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At Annual ASIE Reception, Designers Learn How the City Hums

The Board of the ASIE after the event with the chief guest. Front row front left: Virinder (Ben) Bansal, Avinash Patel, Ravi Arora, Chaitanya Gampa, ASIE President Sai Gowthami Asam, featured speaker Carol Haddock, Director, City of Houston Public Works Department; Archana Sharma, Tej Kour, Showri Nandagiri and Bhavana Patel. Back row, from left: Ashish Bagga, Sirish Madichetti and Apoorv Kumar

The Board of the ASIE after the event with the chief guest. Front row front left: Virinder (Ben) Bansal, Avinash Patel, Ravi Arora, Chaitanya Gampa, ASIE President Sai Gowthami Asam, featured speaker Carol Haddock, Director, City of Houston Public Works Department; Archana Sharma, Tej Kour, Showri Nandagiri and Bhavana Patel. Back row, from left: Ashish Bagga, Sirish Madichetti and Apoorv Kumar Photos: Navin Mediwala

By Jawahar Malhotra

HOUSTON: Just 18 months ago, after the 2017 Board had been sworn in, the American Society of Indian Engineers and Architects declared a goal of enlarging its membership base. It has worked consistently to do so by maintaining a high profile throughout the year with monthly technical meetings and other key events like the scholarships its metes out to deserving students and its annual Fall Holiday luncheon.

In the ensuing year, the ASIE has purposefully mentored a younger generation of professionals to come on its Board to steer the organization forward. “It is our goal during my term to engage more young professionals,” said current ASIE President Sai Gowthami Asam, “and get their help in mentoring young girls in the STEM fields.”

Asam was speaking at the ASIE’s flagship May luncheon at the Omni Westside Hotel on Thursday, May 31. It is an annual event at which the broadest range of its membership and mainstream supporters from the engineering community gather to hear from the City of Houston’s highest officials, which began with then mayor Annise Parker. For a fifth year the City’s Director of Public Works and Engineering Department was the featured speaker and this year, newly installed director Carol Ellinger Haddock spoke about PWE’s achievements over the past two years since Mayor Sylvester Turner came to office.

“I know half of the past presidents of the ASIE,” said Haddock as she approached the podium, “and that speaks volumes for the organization.” Haddock, a licensed professional engineer, was formerly with Klotz Associates and the Harris County Flood Control District’s program manager for Project Brays and has worked at the department since July 2005.

She took over as acting director in July 2017 after Dr. Karun Sreerama resigned the position, and in January 2018 became the first woman to head the department. She has a bachelors of science degree in civil engineering from Rice University and a masters in public administration from the University of Houston.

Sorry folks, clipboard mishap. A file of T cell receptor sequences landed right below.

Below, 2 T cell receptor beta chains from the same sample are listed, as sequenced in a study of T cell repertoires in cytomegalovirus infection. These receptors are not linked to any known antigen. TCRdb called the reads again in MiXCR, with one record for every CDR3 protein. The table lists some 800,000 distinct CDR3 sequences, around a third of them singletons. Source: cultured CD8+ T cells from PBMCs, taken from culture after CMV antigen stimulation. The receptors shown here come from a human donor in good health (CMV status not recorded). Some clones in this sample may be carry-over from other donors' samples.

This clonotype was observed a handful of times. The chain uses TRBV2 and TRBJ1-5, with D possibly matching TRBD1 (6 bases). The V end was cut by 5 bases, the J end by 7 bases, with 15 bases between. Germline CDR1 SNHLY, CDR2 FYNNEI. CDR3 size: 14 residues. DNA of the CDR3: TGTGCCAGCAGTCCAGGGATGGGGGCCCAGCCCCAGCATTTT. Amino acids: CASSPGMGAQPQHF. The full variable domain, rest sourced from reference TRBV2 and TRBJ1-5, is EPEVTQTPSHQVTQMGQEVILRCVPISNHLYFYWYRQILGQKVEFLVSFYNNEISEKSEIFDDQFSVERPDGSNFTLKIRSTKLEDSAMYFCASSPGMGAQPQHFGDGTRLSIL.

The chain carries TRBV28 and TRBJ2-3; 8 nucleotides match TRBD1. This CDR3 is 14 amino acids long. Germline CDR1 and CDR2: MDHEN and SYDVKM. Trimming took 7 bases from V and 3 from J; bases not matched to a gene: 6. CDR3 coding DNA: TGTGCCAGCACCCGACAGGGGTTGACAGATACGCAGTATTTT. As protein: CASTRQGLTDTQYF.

City of Houston Public Works Department Director Carol Haddock described the last two years of challenges and achievements for her department.

The Board of the ASIE after the event with the chief guest. Front row front left: Virinder (Ben) Bansal, Avinash Patel, Ravi Arora, Chaitanya Gampa, ASIE President Sai Gowthami Asam, featured speaker Carol Haddock, Director, City of Houston Public Works Department; Archana Sharma, Tej Kour, Showri Nandagiri and Bhavana Patel. Back row, from left: Ashish Bagga, Sirish Madichetti and Apoorv Kumar

With a series of slides, Haddock outlined the immensity of the city of Houston – about 650 square miles which would encompass the cities of Miami, Cleveland, St. Louis, Washington DC, Pittsburgh, Baltimore, Boston and San Francisco – with a density of 3,000 people per square mile. “We have 37 percent of the land in Harris County, but 54 percent of the population,” she explained, adding that PWE’s 3,900 people and $2.1 billion was responsible for running the city’s infrastructure.

In her presentation entitled “Mission Possible”, Haddock outlined the challenges presented since January 2016 and how PWE rose to meet them. Citing Mayor Turner’s resolve to fix potholes the next day, she explained how the field crews were able to develop a system to make this happen “in 3 days and now we are 98 percent there because the employees were empowered.” Among PWE’s successes were handling the crowds for the NCAA Final Four tournament, the Super Bowl in 2017 and the World Series parade.

Of course, major weather events tested PWE’s responsiveness and Haddock noted that her department came out shining during the Tax Day Flood of 2016, Hurricane Harvey and the ice storms of early 2018, working around-the-clock and even braving high water in dump trucks to rescue stranded people. “What I have learned about leadership is to trust your team and give them authority, responsibility, accountability and communicate expectations,” concluded Haddock. In response to this reporter’s question of floodgates and warnings at underpasses which claimed an Indian woman’s life two years ago, she said that most of these low areas were now monitored.

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